She was fifteen when she developed her first serious crush on another girl. The others had been minor fleeting fancies but Suzanne was different. Ellie's Catholicism taught her that homosexuality was an abomination, but she lived in a modern world and it didn't stop her from loving the daily glimpse of Sue's leg when she sat down next to Ellie on the bus. Her knee length skirt riding up, showing the skin between the hem and her regulation school socks.
It was more than just her legs, the shape of them and the pale creamy skin. It was her laugh, and the way she smiled showing her braces. The way she seemed to exude confidence and passed some of it on to Ellie, who was painfully shy and on a good day, a Sue day, was only a little shy.
The fact that they were friends made it hard for the middle Bartlet girl to block the redhead from her thoughts. They weren't best friends, but close and had common interests; they were both in the orchestra and had History together twice a week. They used the same bus stop on the days that they went home late after orchestra, even though the school bus picked them up at different stops.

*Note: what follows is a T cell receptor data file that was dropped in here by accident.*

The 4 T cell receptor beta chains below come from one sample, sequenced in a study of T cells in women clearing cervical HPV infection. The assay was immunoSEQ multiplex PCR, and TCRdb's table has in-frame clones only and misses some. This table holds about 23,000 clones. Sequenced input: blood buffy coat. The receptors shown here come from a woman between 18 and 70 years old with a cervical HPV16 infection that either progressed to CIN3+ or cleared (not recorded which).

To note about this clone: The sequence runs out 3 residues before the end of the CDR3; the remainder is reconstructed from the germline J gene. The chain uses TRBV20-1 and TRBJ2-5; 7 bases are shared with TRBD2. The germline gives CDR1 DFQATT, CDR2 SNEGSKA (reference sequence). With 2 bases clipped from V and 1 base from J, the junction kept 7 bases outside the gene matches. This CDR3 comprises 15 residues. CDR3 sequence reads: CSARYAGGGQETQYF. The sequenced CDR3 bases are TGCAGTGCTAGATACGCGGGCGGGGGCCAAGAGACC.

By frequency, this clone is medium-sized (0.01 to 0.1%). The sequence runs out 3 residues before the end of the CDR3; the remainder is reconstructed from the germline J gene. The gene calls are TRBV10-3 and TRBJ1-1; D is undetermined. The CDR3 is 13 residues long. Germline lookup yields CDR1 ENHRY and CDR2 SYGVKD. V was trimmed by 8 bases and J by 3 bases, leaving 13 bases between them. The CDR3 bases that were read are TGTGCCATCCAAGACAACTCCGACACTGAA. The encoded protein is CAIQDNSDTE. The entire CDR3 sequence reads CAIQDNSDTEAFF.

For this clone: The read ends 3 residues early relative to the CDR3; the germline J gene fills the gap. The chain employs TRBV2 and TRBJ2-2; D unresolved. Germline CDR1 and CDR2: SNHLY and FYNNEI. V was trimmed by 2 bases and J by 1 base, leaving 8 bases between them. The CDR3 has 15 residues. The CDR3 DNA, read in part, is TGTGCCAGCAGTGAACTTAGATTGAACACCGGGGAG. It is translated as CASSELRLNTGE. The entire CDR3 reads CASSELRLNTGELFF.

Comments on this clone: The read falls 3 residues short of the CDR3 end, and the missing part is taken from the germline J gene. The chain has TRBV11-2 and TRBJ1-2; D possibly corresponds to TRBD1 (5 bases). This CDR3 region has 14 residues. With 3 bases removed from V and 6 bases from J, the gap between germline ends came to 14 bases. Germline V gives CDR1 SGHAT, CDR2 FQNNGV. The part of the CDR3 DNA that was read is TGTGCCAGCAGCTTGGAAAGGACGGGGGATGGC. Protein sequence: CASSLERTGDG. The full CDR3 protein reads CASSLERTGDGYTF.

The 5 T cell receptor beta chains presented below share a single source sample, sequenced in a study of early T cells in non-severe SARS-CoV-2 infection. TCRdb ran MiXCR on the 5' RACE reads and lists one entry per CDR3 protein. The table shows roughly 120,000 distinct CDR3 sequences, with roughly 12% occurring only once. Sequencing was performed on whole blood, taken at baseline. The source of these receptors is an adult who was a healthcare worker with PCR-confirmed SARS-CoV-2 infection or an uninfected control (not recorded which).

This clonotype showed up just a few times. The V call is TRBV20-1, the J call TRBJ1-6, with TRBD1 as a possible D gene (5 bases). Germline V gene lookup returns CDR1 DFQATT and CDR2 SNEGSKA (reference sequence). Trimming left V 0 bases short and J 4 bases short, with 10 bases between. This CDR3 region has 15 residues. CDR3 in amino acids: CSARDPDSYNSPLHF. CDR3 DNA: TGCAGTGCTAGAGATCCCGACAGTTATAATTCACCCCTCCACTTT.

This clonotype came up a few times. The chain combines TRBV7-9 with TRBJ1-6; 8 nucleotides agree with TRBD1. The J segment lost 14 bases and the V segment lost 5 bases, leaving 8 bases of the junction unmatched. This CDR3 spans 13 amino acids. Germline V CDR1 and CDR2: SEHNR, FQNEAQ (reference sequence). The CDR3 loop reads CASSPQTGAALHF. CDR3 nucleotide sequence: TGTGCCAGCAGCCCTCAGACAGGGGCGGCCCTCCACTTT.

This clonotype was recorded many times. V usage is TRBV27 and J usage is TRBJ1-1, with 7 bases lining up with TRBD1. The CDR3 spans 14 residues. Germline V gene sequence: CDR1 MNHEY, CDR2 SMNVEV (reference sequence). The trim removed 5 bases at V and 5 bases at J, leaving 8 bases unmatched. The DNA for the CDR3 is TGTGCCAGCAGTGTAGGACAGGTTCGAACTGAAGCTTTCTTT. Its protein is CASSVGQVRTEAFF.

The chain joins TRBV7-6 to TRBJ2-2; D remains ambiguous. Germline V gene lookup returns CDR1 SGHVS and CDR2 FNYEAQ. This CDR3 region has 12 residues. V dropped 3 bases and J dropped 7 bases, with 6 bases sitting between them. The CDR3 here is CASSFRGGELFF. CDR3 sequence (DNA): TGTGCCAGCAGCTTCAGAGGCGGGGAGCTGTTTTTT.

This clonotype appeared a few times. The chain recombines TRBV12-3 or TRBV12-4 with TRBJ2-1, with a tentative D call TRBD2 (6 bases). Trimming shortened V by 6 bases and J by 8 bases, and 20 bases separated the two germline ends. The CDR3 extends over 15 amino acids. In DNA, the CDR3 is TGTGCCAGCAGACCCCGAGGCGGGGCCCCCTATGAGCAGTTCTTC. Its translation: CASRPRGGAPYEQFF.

On one of these walks between the bus stop and the corner where Suzanne went left, and Ellie straight on, Ellie broke the comfortable silence between them. In a fumbling, nervous way she managed to tell Sue she thought that she was a lesbian or at least bisexual, and that she liked the other girl. Sue was quiet for a tense moment after Ellie stopped speaking but took Ellie's hand in hers and gave it a gentle squeeze. Ellie's gaze flicked between their joined hands, Sue's eyes and lips, and the street around, desperately hoping that Suzanne would say something soon. Instead Sue lent towards her, tilting her head down slightly, and their lips brushed softly for a moment, an unfamiliar and hesitant action.
"I like you too," Sue replied and kept hold of Ellie's hand as they continued to walk towards the corner. Two girls in grey school uniform walking down a New England street, hand-in-hand, school bags on their backs and instrument boxes in their free hands, happy and walking closer together than friends often would.